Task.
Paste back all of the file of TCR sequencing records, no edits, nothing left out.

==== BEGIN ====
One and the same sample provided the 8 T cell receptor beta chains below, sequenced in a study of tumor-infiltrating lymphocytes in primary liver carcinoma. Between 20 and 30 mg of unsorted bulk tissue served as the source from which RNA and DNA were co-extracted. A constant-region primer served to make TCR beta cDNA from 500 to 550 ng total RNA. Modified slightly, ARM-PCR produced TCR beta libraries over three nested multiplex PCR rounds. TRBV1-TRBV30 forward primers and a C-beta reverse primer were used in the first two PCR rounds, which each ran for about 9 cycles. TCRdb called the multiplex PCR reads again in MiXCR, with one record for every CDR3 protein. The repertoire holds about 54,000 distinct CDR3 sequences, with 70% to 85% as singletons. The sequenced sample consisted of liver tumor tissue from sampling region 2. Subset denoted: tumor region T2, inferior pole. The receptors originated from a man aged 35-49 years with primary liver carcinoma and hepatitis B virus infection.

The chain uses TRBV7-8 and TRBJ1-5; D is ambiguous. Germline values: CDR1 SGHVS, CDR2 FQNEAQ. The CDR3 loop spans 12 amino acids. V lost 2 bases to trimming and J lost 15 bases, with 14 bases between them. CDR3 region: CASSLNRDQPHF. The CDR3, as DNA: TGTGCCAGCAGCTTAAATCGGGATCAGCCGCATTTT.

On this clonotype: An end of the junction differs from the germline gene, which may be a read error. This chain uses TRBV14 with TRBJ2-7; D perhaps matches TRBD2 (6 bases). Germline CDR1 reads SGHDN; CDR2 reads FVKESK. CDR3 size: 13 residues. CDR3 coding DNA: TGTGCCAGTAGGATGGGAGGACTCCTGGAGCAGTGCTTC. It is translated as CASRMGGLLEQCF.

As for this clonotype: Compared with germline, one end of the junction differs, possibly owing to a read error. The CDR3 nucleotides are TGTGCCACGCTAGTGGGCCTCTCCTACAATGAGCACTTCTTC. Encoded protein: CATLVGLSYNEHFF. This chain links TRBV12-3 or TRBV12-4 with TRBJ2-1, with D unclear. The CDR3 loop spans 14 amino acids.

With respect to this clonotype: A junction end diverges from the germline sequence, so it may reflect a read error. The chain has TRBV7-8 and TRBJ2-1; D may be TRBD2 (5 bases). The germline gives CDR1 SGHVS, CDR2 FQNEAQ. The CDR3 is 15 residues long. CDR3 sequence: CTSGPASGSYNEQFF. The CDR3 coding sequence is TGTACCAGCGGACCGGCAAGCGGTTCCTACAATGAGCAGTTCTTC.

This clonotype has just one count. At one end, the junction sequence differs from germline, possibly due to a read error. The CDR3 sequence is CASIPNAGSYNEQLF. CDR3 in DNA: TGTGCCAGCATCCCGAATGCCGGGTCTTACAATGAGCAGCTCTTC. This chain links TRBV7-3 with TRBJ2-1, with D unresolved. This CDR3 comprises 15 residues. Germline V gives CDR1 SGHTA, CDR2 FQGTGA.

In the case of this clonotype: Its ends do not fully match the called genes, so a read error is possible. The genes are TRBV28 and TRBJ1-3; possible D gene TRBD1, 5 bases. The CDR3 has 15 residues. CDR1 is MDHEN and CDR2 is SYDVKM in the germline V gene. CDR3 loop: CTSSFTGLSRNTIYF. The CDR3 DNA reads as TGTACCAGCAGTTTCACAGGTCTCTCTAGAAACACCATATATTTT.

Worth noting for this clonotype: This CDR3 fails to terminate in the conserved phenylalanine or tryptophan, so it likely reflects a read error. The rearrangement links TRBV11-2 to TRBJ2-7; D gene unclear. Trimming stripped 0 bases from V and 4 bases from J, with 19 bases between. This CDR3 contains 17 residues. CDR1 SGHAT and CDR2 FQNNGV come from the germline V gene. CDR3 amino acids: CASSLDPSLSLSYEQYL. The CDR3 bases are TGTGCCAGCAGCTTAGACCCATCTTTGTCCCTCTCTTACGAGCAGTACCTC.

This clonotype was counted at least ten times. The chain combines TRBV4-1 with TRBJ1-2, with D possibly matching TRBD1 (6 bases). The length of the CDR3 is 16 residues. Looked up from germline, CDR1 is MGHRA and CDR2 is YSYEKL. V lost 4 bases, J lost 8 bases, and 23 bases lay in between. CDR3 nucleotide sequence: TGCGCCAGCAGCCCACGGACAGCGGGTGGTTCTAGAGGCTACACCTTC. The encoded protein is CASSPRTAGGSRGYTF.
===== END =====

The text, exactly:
One and the same sample provided the 8 T cell receptor beta chains below, sequenced in a study of tumor-infiltrating lymphocytes in primary liver carcinoma. Between 20 and 30 mg of unsorted bulk tissue served as the source from which RNA and DNA were co-extracted. A constant-region primer served to make TCR beta cDNA from 500 to 550 ng total RNA. Modified slightly, ARM-PCR produced TCR beta libraries over three nested multiplex PCR rounds. TRBV1-TRBV30 forward primers and a C-beta reverse primer were used in the first two PCR rounds, which each ran for about 9 cycles. TCRdb called the multiplex PCR reads again in MiXCR, with one record for every CDR3 protein. The repertoire holds about 54,000 distinct CDR3 sequences, with 70% to 85% as singletons. The sequenced sample consisted of liver tumor tissue from sampling region 2. Subset denoted: tumor region T2, inferior pole. The receptors originated from a man aged 35-49 years with primary liver carcinoma and hepatitis B virus infection.

The chain uses TRBV7-8 and TRBJ1-5; D is ambiguous. Germline values: CDR1 SGHVS, CDR2 FQNEAQ. The CDR3 loop spans 12 amino acids. V lost 2 bases to trimming and J lost 15 bases, with 14 bases between them. CDR3 region: CASSLNRDQPHF. The CDR3, as DNA: TGTGCCAGCAGCTTAAATCGGGATCAGCCGCATTTT.

On this clonotype: An end of the junction differs from the germline gene, which may be a read error. This chain uses TRBV14 with TRBJ2-7; D perhaps matches TRBD2 (6 bases). Germline CDR1 reads SGHDN; CDR2 reads FVKESK. CDR3 size: 13 residues. CDR3 coding DNA: TGTGCCAGTAGGATGGGAGGACTCCTGGAGCAGTGCTTC. It is translated as CASRMGGLLEQCF.

As for this clonotype: Compared with germline, one end of the junction differs, possibly owing to a read error. The CDR3 nucleotides are TGTGCCACGCTAGTGGGCCTCTCCTACAATGAGCACTTCTTC. Encoded protein: CATLVGLSYNEHFF. This chain links TRBV12-3 or TRBV12-4 with TRBJ2-1, with D unclear. The CDR3 loop spans 14 amino acids.

With respect to this clonotype: A junction end diverges from the germline sequence, so it may reflect a read error. The chain has TRBV7-8 and TRBJ2-1; D may be TRBD2 (5 bases). The germline gives CDR1 SGHVS, CDR2 FQNEAQ. The CDR3 is 15 residues long. CDR3 sequence: CTSGPASGSYNEQFF. The CDR3 coding sequence is TGTACCAGCGGACCGGCAAGCGGTTCCTACAATGAGCAGTTCTTC.

This clonotype has just one count. At one end, the junction sequence differs from germline, possibly due to a read error. The CDR3 sequence is CASIPNAGSYNEQLF. CDR3 in DNA: TGTGCCAGCATCCCGAATGCCGGGTCTTACAATGAGCAGCTCTTC. This chain links TRBV7-3 with TRBJ2-1, with D unresolved. This CDR3 comprises 15 residues. Germline V gives CDR1 SGHTA, CDR2 FQGTGA.

In the case of this clonotype: Its ends do not fully match the called genes, so a read error is possible. The genes are TRBV28 and TRBJ1-3; possible D gene TRBD1, 5 bases. The CDR3 has 15 residues. CDR1 is MDHEN and CDR2 is SYDVKM in the germline V gene. CDR3 loop: CTSSFTGLSRNTIYF. The CDR3 DNA reads as TGTACCAGCAGTTTCACAGGTCTCTCTAGAAACACCATATATTTT.

Worth noting for this clonotype: This CDR3 fails to terminate in the conserved phenylalanine or tryptophan, so it likely reflects a read error. The rearrangement links TRBV11-2 to TRBJ2-7; D gene unclear. Trimming stripped 0 bases from V and 4 bases from J, with 19 bases between. This CDR3 contains 17 residues. CDR1 SGHAT and CDR2 FQNNGV come from the germline V gene. CDR3 amino acids: CASSLDPSLSLSYEQYL. The CDR3 bases are TGTGCCAGCAGCTTAGACCCATCTTTGTCCCTCTCTTACGAGCAGTACCTC.

This clonotype was counted at least ten times. The chain combines TRBV4-1 with TRBJ1-2, with D possibly matching TRBD1 (6 bases). The length of the CDR3 is 16 residues. Looked up from germline, CDR1 is MGHRA and CDR2 is YSYEKL. V lost 4 bases, J lost 8 bases, and 23 bases lay in between. CDR3 nucleotide sequence: TGCGCCAGCAGCCCACGGACAGCGGGTGGTTCTAGAGGCTACACCTTC. The encoded protein is CASSPRTAGGSRGYTF.